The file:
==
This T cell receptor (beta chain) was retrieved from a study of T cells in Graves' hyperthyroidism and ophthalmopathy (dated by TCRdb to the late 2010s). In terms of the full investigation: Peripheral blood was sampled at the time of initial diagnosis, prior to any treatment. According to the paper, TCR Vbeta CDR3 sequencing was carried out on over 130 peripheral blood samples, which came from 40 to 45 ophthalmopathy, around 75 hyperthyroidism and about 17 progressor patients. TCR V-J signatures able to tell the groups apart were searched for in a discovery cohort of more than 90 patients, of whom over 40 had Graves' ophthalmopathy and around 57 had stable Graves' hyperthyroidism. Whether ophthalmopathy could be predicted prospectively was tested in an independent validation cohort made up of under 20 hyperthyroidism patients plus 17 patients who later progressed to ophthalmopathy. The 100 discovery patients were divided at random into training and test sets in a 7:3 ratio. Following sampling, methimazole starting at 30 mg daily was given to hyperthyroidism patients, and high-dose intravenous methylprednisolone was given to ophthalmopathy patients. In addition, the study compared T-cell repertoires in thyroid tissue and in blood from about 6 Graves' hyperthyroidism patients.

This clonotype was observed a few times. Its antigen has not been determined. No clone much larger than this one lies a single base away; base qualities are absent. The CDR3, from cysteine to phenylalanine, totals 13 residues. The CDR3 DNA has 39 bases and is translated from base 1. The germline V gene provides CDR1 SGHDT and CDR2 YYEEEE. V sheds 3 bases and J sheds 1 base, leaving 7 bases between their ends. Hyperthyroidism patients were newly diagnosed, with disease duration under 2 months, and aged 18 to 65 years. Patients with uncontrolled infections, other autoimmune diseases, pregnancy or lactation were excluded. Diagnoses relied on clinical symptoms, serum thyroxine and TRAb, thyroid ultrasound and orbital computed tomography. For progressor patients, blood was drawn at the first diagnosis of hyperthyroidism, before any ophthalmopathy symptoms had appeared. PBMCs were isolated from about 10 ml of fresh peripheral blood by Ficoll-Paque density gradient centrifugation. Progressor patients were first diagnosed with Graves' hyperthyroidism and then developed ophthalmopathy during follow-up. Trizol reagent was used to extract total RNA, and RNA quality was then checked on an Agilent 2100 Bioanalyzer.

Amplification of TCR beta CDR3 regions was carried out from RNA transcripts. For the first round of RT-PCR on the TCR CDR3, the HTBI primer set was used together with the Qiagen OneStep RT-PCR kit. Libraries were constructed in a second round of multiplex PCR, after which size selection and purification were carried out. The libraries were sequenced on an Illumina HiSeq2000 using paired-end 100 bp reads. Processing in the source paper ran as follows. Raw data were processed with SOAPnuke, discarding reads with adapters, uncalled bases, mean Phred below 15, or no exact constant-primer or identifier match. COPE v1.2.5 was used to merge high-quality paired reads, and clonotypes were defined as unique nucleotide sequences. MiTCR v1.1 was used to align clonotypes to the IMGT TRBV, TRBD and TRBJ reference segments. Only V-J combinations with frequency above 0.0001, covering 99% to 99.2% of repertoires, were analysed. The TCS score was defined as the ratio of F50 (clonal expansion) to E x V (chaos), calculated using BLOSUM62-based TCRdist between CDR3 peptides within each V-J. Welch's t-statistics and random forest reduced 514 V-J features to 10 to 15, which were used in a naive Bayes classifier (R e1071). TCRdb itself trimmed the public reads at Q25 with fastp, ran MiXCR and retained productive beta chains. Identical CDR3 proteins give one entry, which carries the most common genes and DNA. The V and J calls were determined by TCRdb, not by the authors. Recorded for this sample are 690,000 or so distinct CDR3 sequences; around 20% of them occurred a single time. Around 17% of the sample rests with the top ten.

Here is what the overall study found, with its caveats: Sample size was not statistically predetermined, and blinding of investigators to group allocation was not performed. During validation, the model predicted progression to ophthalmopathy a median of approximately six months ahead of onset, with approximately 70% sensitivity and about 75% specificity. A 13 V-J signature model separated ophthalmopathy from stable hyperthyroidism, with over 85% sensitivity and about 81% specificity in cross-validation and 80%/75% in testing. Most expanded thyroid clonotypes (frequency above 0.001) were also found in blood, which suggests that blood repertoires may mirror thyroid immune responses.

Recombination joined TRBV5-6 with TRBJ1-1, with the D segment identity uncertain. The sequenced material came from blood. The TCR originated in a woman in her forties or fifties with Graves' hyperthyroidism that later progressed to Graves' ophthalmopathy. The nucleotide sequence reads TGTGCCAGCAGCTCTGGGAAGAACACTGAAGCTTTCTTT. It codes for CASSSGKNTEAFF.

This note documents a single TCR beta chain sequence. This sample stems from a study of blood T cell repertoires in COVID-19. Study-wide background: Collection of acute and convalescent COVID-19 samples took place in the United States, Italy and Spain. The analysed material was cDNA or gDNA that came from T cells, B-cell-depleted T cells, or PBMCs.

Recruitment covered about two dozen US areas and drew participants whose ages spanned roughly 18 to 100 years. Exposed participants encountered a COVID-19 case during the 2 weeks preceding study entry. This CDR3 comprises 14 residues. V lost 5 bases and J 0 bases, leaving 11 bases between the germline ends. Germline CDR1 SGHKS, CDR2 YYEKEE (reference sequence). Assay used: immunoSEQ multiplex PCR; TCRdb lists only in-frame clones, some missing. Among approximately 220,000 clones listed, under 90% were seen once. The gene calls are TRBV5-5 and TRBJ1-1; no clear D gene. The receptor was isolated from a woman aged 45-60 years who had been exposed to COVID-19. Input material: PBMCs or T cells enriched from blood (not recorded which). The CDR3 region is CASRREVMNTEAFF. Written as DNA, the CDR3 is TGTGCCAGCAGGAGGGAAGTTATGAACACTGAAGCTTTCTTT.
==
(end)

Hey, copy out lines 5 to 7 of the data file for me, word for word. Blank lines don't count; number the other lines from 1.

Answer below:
Recombination joined TRBV5-6 with TRBJ1-1, with the D segment identity uncertain. The sequenced material came from blood. The TCR originated in a woman in her forties or fifties with Graves' hyperthyroidism that later progressed to Graves' ophthalmopathy. The nucleotide sequence reads TGTGCCAGCAGCTCTGGGAAGAACACTGAAGCTTTCTTT. It codes for CASSSGKNTEAFF.

This note documents a single TCR beta chain sequence. This sample stems from a study of blood T cell repertoires in COVID-19. Study-wide background: Collection of acute and convalescent COVID-19 samples took place in the United States, Italy and Spain. The analysed material was cDNA or gDNA that came from T cells, B-cell-depleted T cells, or PBMCs.

Recruitment covered about two dozen US areas and drew participants whose ages spanned roughly 18 to 100 years. Exposed participants encountered a COVID-19 case during the 2 weeks preceding study entry. This CDR3 comprises 14 residues. V lost 5 bases and J 0 bases, leaving 11 bases between the germline ends. Germline CDR1 SGHKS, CDR2 YYEKEE (reference sequence). Assay used: immunoSEQ multiplex PCR; TCRdb lists only in-frame clones, some missing. Among approximately 220,000 clones listed, under 90% were seen once. The gene calls are TRBV5-5 and TRBJ1-1; no clear D gene. The receptor was isolated from a woman aged 45-60 years who had been exposed to COVID-19. Input material: PBMCs or T cells enriched from blood (not recorded which). The CDR3 region is CASRREVMNTEAFF. Written as DNA, the CDR3 is TGTGCCAGCAGGAGGGAAGTTATGAACACTGAAGCTTTCTTT.